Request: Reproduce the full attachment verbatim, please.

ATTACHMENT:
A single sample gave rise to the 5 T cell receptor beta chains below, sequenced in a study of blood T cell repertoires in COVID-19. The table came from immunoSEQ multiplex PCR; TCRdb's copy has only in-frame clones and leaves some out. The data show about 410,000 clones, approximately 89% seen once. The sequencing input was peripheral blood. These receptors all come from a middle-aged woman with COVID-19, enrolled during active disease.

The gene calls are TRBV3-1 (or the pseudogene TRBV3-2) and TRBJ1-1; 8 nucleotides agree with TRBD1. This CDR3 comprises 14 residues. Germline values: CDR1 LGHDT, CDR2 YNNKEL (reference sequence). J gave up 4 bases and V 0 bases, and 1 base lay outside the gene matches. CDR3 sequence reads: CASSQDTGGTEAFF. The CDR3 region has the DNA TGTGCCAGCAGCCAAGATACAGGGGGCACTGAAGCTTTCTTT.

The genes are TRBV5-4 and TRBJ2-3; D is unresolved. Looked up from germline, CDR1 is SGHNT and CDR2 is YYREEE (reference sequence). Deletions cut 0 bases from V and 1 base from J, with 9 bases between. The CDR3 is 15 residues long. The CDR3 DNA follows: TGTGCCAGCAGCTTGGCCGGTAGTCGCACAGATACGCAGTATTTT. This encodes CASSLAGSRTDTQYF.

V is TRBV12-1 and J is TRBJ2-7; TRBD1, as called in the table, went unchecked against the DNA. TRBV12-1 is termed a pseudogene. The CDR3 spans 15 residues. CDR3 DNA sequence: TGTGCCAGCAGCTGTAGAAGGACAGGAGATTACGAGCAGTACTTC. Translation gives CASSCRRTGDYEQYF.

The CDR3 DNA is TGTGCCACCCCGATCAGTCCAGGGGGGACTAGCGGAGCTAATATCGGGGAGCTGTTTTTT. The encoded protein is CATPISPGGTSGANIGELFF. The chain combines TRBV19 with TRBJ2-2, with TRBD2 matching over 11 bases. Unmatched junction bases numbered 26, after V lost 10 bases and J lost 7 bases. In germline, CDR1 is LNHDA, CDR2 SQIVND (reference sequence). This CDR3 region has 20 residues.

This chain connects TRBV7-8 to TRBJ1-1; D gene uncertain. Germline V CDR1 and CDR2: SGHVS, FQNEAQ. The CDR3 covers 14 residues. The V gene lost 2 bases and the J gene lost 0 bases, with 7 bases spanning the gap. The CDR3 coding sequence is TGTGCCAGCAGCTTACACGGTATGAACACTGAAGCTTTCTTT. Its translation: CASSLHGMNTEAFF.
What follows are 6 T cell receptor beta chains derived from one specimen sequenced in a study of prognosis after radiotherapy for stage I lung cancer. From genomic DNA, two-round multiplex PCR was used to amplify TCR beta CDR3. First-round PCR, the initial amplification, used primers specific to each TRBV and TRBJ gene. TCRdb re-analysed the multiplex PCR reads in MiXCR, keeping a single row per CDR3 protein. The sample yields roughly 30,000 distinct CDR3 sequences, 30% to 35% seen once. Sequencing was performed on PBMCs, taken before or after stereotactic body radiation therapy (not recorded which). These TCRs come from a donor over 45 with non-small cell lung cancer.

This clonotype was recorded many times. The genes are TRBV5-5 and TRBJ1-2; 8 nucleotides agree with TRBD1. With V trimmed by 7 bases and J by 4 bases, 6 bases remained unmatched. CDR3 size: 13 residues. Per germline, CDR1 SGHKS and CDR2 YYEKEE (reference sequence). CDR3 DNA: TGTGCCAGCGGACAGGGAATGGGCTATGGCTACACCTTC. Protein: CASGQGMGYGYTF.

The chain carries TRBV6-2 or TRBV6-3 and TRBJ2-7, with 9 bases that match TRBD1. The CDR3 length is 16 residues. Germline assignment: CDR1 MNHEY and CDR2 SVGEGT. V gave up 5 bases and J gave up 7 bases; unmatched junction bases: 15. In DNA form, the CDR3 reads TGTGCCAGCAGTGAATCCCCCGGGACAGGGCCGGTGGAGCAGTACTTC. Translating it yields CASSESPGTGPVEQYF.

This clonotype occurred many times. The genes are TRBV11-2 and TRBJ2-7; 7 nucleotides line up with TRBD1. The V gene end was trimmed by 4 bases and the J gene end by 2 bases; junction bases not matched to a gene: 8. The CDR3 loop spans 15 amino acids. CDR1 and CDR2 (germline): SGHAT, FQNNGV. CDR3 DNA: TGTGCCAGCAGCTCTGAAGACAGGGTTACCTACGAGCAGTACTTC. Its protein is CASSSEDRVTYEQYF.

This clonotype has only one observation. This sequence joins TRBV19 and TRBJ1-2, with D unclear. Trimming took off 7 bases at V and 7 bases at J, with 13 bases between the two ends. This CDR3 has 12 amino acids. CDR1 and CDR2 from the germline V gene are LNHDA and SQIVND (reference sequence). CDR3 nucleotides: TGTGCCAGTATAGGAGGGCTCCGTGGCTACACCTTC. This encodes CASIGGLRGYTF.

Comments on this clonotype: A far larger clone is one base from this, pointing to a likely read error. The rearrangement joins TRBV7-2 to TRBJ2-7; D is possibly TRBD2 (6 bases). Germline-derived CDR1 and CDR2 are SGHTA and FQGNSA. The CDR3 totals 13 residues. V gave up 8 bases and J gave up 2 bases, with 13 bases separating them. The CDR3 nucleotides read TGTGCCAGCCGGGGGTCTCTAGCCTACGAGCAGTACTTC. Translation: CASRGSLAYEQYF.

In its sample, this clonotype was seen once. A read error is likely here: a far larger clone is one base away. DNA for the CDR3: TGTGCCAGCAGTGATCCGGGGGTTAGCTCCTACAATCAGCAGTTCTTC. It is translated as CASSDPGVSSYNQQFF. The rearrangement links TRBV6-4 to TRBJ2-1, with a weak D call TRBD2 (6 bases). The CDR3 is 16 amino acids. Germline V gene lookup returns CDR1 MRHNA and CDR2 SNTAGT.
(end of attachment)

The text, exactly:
A single sample gave rise to the 5 T cell receptor beta chains below, sequenced in a study of blood T cell repertoires in COVID-19. The table came from immunoSEQ multiplex PCR; TCRdb's copy has only in-frame clones and leaves some out. The data show about 410,000 clones, approximately 89% seen once. The sequencing input was peripheral blood. These receptors all come from a middle-aged woman with COVID-19, enrolled during active disease.

The gene calls are TRBV3-1 (or the pseudogene TRBV3-2) and TRBJ1-1; 8 nucleotides agree with TRBD1. This CDR3 comprises 14 residues. Germline values: CDR1 LGHDT, CDR2 YNNKEL (reference sequence). J gave up 4 bases and V 0 bases, and 1 base lay outside the gene matches. CDR3 sequence reads: CASSQDTGGTEAFF. The CDR3 region has the DNA TGTGCCAGCAGCCAAGATACAGGGGGCACTGAAGCTTTCTTT.

The genes are TRBV5-4 and TRBJ2-3; D is unresolved. Looked up from germline, CDR1 is SGHNT and CDR2 is YYREEE (reference sequence). Deletions cut 0 bases from V and 1 base from J, with 9 bases between. The CDR3 is 15 residues long. The CDR3 DNA follows: TGTGCCAGCAGCTTGGCCGGTAGTCGCACAGATACGCAGTATTTT. This encodes CASSLAGSRTDTQYF.

V is TRBV12-1 and J is TRBJ2-7; TRBD1, as called in the table, went unchecked against the DNA. TRBV12-1 is termed a pseudogene. The CDR3 spans 15 residues. CDR3 DNA sequence: TGTGCCAGCAGCTGTAGAAGGACAGGAGATTACGAGCAGTACTTC. Translation gives CASSCRRTGDYEQYF.

The CDR3 DNA is TGTGCCACCCCGATCAGTCCAGGGGGGACTAGCGGAGCTAATATCGGGGAGCTGTTTTTT. The encoded protein is CATPISPGGTSGANIGELFF. The chain combines TRBV19 with TRBJ2-2, with TRBD2 matching over 11 bases. Unmatched junction bases numbered 26, after V lost 10 bases and J lost 7 bases. In germline, CDR1 is LNHDA, CDR2 SQIVND (reference sequence). This CDR3 region has 20 residues.

This chain connects TRBV7-8 to TRBJ1-1; D gene uncertain. Germline V CDR1 and CDR2: SGHVS, FQNEAQ. The CDR3 covers 14 residues. The V gene lost 2 bases and the J gene lost 0 bases, with 7 bases spanning the gap. The CDR3 coding sequence is TGTGCCAGCAGCTTACACGGTATGAACACTGAAGCTTTCTTT. Its translation: CASSLHGMNTEAFF.
What follows are 6 T cell receptor beta chains derived from one specimen sequenced in a study of prognosis after radiotherapy for stage I lung cancer. From genomic DNA, two-round multiplex PCR was used to amplify TCR beta CDR3. First-round PCR, the initial amplification, used primers specific to each TRBV and TRBJ gene. TCRdb re-analysed the multiplex PCR reads in MiXCR, keeping a single row per CDR3 protein. The sample yields roughly 30,000 distinct CDR3 sequences, 30% to 35% seen once. Sequencing was performed on PBMCs, taken before or after stereotactic body radiation therapy (not recorded which). These TCRs come from a donor over 45 with non-small cell lung cancer.

This clonotype was recorded many times. The genes are TRBV5-5 and TRBJ1-2; 8 nucleotides agree with TRBD1. With V trimmed by 7 bases and J by 4 bases, 6 bases remained unmatched. CDR3 size: 13 residues. Per germline, CDR1 SGHKS and CDR2 YYEKEE (reference sequence). CDR3 DNA: TGTGCCAGCGGACAGGGAATGGGCTATGGCTACACCTTC. Protein: CASGQGMGYGYTF.

The chain carries TRBV6-2 or TRBV6-3 and TRBJ2-7, with 9 bases that match TRBD1. The CDR3 length is 16 residues. Germline assignment: CDR1 MNHEY and CDR2 SVGEGT. V gave up 5 bases and J gave up 7 bases; unmatched junction bases: 15. In DNA form, the CDR3 reads TGTGCCAGCAGTGAATCCCCCGGGACAGGGCCGGTGGAGCAGTACTTC. Translating it yields CASSESPGTGPVEQYF.

This clonotype occurred many times. The genes are TRBV11-2 and TRBJ2-7; 7 nucleotides line up with TRBD1. The V gene end was trimmed by 4 bases and the J gene end by 2 bases; junction bases not matched to a gene: 8. The CDR3 loop spans 15 amino acids. CDR1 and CDR2 (germline): SGHAT, FQNNGV. CDR3 DNA: TGTGCCAGCAGCTCTGAAGACAGGGTTACCTACGAGCAGTACTTC. Its protein is CASSSEDRVTYEQYF.

This clonotype has only one observation. This sequence joins TRBV19 and TRBJ1-2, with D unclear. Trimming took off 7 bases at V and 7 bases at J, with 13 bases between the two ends. This CDR3 has 12 amino acids. CDR1 and CDR2 from the germline V gene are LNHDA and SQIVND (reference sequence). CDR3 nucleotides: TGTGCCAGTATAGGAGGGCTCCGTGGCTACACCTTC. This encodes CASIGGLRGYTF.

Comments on this clonotype: A far larger clone is one base from this, pointing to a likely read error. The rearrangement joins TRBV7-2 to TRBJ2-7; D is possibly TRBD2 (6 bases). Germline-derived CDR1 and CDR2 are SGHTA and FQGNSA. The CDR3 totals 13 residues. V gave up 8 bases and J gave up 2 bases, with 13 bases separating them. The CDR3 nucleotides read TGTGCCAGCCGGGGGTCTCTAGCCTACGAGCAGTACTTC. Translation: CASRGSLAYEQYF.

In its sample, this clonotype was seen once. A read error is likely here: a far larger clone is one base away. DNA for the CDR3: TGTGCCAGCAGTGATCCGGGGGTTAGCTCCTACAATCAGCAGTTCTTC. It is translated as CASSDPGVSSYNQQFF. The rearrangement links TRBV6-4 to TRBJ2-1, with a weak D call TRBD2 (6 bases). The CDR3 is 16 amino acids. Germline V gene lookup returns CDR1 MRHNA and CDR2 SNTAGT.